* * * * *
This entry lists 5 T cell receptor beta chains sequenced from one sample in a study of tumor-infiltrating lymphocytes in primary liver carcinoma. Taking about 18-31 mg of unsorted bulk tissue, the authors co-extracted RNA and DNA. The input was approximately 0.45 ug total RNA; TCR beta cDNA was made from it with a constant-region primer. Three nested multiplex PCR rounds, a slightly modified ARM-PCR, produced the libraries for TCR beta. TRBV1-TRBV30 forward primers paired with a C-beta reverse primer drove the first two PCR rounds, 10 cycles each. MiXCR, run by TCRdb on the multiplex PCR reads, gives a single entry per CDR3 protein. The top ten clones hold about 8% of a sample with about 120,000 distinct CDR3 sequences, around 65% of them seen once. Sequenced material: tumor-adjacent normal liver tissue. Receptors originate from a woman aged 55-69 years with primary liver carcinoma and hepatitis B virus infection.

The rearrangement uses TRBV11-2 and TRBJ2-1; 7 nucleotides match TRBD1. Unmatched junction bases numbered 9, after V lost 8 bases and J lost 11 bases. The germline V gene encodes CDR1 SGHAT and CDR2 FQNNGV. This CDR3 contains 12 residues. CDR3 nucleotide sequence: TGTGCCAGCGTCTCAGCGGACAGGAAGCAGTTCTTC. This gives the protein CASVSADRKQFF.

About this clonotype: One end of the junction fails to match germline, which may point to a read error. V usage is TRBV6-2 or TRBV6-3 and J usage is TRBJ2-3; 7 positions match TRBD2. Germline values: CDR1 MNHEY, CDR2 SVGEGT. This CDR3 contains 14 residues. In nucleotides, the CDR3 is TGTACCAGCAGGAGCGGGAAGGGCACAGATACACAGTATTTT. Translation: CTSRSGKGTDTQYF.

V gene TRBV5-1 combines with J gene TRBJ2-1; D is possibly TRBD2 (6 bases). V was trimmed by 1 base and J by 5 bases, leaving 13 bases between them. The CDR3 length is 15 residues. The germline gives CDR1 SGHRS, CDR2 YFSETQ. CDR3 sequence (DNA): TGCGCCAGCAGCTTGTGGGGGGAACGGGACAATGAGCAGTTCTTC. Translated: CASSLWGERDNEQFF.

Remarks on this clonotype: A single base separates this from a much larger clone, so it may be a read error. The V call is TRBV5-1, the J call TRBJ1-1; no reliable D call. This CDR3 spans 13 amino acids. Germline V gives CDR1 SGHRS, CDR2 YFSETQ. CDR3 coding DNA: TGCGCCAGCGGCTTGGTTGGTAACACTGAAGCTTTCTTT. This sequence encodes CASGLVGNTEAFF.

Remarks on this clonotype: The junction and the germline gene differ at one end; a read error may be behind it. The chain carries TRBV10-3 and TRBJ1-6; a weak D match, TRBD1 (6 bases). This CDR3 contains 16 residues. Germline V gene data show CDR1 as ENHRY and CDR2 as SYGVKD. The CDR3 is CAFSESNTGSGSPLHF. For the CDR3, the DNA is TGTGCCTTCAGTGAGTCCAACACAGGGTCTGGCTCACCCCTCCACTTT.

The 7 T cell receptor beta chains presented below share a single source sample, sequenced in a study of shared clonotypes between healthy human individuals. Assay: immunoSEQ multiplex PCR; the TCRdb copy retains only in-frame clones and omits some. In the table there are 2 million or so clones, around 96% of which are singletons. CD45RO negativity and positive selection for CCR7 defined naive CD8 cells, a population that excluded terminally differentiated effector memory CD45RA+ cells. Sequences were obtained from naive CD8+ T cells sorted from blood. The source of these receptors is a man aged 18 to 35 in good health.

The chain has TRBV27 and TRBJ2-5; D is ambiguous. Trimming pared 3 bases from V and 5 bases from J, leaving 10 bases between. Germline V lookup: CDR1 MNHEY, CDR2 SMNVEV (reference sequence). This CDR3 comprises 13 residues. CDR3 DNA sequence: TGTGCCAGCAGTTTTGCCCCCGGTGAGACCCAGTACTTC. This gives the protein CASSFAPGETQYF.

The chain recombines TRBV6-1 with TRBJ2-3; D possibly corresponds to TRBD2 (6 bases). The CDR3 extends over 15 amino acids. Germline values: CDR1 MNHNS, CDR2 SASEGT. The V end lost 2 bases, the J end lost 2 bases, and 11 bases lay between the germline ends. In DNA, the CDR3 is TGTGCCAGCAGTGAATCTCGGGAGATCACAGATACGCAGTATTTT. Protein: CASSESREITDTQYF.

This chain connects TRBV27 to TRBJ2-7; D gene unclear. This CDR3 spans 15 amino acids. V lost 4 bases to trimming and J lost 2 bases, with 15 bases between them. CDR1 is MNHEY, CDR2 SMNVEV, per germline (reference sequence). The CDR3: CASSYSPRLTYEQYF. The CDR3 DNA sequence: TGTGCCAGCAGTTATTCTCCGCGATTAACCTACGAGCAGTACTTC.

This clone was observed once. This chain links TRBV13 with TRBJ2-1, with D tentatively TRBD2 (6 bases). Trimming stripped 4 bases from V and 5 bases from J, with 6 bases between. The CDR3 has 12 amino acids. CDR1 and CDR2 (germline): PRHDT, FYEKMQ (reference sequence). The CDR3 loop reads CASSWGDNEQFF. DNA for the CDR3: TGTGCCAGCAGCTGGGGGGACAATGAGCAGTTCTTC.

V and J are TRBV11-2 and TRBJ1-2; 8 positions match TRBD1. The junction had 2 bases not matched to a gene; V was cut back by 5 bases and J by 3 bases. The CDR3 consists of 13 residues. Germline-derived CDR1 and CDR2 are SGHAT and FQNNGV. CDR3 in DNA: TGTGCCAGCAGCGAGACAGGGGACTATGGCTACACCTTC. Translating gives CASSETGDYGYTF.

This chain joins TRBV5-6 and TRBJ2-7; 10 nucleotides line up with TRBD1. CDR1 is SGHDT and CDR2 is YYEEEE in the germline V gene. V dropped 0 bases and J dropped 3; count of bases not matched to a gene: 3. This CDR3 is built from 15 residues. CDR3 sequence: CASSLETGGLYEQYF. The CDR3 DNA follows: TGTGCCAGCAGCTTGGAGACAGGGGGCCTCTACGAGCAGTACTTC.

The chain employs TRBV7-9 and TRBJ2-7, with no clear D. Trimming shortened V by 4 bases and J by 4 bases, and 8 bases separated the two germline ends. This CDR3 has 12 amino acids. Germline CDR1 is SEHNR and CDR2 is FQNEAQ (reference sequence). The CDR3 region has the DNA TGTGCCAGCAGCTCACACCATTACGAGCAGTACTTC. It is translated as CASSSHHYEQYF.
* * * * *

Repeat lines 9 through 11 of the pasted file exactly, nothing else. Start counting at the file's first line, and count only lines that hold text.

The chain recombines TRBV6-1 with TRBJ2-3; D possibly corresponds to TRBD2 (6 bases). The CDR3 extends over 15 amino acids. Germline values: CDR1 MNHNS, CDR2 SASEGT. The V end lost 2 bases, the J end lost 2 bases, and 11 bases lay between the germline ends. In DNA, the CDR3 is TGTGCCAGCAGTGAATCTCGGGAGATCACAGATACGCAGTATTTT. Protein: CASSESREITDTQYF.

This chain connects TRBV27 to TRBJ2-7; D gene unclear. This CDR3 spans 15 amino acids. V lost 4 bases to trimming and J lost 2 bases, with 15 bases between them. CDR1 is MNHEY, CDR2 SMNVEV, per germline (reference sequence). The CDR3: CASSYSPRLTYEQYF. The CDR3 DNA sequence: TGTGCCAGCAGTTATTCTCCGCGATTAACCTACGAGCAGTACTTC.

This clone was observed once. This chain links TRBV13 with TRBJ2-1, with D tentatively TRBD2 (6 bases). Trimming stripped 4 bases from V and 5 bases from J, with 6 bases between. The CDR3 has 12 amino acids. CDR1 and CDR2 (germline): PRHDT, FYEKMQ (reference sequence). The CDR3 loop reads CASSWGDNEQFF. DNA for the CDR3: TGTGCCAGCAGCTGGGGGGACAATGAGCAGTTCTTC.